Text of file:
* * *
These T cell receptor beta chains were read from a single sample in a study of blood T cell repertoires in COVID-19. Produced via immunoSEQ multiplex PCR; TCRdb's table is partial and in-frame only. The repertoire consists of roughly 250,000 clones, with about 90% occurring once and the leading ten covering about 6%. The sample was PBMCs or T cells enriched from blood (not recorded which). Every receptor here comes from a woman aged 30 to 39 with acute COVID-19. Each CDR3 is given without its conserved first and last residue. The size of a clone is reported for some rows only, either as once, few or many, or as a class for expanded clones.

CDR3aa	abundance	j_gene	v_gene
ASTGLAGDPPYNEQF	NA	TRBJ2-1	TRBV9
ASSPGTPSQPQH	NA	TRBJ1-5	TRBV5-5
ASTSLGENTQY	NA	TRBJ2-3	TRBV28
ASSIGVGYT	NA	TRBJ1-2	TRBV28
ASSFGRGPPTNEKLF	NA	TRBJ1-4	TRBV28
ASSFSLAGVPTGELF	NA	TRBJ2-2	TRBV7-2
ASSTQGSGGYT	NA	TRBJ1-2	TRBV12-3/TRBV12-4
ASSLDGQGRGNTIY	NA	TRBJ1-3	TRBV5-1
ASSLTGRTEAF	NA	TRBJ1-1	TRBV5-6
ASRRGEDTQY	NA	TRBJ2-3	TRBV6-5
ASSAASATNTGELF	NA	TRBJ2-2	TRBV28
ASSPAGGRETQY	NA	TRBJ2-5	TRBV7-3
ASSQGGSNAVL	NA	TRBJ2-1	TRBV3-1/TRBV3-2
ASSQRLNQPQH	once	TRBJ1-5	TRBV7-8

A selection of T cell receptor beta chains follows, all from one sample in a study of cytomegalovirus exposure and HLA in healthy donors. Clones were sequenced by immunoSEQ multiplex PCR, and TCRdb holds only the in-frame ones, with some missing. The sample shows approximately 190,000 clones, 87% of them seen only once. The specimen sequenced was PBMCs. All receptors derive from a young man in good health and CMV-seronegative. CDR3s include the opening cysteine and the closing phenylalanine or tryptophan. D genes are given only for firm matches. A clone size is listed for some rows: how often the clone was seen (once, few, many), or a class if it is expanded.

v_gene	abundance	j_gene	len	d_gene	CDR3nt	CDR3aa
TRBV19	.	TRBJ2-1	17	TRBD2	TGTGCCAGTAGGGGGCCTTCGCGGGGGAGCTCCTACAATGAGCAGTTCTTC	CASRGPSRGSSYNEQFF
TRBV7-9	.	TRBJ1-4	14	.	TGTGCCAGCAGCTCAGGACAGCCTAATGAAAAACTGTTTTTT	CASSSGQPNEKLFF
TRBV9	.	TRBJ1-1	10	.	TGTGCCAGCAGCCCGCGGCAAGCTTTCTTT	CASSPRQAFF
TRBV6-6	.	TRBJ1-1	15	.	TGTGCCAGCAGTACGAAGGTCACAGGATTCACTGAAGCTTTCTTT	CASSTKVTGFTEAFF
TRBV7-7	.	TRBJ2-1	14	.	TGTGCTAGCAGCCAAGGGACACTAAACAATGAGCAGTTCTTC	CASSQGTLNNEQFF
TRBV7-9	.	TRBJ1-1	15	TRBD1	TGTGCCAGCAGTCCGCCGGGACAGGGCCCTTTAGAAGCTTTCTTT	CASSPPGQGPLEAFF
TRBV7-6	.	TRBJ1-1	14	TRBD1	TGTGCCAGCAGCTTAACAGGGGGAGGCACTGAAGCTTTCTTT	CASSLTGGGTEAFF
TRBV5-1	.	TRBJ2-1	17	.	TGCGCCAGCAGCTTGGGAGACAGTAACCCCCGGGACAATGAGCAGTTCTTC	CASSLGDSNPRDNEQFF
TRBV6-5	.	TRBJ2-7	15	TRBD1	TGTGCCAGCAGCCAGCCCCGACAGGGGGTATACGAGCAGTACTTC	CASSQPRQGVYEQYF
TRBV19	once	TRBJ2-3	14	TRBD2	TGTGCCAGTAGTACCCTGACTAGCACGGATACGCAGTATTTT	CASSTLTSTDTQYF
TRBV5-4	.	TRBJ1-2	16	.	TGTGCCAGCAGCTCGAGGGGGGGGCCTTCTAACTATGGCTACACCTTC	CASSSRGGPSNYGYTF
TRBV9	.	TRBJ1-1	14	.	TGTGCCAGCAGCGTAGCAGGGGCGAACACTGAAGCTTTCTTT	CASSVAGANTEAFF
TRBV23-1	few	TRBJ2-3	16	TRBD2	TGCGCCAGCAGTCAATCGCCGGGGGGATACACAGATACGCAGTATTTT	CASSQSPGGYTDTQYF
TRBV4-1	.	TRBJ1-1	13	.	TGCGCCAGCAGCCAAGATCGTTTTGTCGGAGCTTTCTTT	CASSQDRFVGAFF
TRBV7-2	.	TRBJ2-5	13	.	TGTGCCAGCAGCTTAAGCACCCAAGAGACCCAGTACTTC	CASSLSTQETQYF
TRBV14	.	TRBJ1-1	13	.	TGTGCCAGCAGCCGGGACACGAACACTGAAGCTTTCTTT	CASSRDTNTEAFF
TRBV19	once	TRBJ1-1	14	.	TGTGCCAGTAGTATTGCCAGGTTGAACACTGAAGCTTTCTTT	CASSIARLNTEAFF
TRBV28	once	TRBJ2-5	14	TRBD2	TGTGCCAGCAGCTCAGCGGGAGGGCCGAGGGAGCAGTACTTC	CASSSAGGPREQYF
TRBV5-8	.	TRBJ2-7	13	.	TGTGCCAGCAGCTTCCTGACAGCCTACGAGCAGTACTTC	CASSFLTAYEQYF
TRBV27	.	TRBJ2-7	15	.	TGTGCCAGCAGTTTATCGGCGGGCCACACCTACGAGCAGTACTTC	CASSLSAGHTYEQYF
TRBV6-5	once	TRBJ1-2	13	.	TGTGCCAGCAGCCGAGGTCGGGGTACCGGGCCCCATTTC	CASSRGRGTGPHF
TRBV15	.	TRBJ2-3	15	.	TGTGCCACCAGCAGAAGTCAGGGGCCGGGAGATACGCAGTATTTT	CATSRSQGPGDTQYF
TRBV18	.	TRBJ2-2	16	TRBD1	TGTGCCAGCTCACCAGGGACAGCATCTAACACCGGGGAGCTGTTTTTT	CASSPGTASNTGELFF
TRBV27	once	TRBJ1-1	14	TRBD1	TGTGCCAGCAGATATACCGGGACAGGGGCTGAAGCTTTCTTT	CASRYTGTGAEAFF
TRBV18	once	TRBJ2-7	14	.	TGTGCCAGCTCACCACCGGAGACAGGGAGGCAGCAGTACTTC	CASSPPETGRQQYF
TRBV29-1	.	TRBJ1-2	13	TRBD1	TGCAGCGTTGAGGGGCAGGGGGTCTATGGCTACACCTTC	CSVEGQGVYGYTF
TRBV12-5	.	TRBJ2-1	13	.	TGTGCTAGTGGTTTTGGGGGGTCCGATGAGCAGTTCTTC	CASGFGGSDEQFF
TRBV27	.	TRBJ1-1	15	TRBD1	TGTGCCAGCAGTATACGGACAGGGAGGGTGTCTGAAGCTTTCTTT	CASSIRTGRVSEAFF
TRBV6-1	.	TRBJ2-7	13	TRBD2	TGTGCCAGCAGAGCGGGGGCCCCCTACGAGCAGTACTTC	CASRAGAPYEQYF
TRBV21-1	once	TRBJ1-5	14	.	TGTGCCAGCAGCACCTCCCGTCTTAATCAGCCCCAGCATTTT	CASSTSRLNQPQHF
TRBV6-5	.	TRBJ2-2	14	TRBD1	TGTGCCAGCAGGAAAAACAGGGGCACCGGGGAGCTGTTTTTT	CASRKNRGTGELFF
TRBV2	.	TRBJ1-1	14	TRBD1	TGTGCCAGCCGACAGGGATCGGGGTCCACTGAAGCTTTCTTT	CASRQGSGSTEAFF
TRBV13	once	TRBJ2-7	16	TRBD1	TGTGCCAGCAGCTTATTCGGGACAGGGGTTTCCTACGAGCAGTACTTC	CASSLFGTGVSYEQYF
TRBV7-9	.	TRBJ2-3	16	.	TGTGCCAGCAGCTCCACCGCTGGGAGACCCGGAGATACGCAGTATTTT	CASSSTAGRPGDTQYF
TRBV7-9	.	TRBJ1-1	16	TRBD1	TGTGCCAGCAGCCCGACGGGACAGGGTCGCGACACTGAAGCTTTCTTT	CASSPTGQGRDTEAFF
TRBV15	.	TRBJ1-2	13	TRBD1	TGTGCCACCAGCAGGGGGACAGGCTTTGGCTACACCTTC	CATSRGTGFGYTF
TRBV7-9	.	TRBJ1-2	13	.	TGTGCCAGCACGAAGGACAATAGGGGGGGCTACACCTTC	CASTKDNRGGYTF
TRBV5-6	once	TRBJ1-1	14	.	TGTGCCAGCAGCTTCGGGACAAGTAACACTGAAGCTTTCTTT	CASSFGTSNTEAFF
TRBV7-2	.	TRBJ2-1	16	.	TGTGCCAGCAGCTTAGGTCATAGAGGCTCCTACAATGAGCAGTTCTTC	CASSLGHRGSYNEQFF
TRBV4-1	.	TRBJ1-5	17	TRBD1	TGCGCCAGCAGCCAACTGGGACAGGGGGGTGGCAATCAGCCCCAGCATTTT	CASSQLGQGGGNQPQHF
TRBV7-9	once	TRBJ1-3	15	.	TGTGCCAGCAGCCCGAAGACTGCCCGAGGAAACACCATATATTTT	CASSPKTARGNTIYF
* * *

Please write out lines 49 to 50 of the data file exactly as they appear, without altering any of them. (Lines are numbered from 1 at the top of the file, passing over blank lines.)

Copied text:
TRBV6-5	.	TRBJ2-2	14	TRBD1	TGTGCCAGCAGGAAAAACAGGGGCACCGGGGAGCTGTTTTTT	CASRKNRGTGELFF
TRBV2	.	TRBJ1-1	14	TRBD1	TGTGCCAGCCGACAGGGATCGGGGTCCACTGAAGCTTTCTTT	CASRQGSGSTEAFF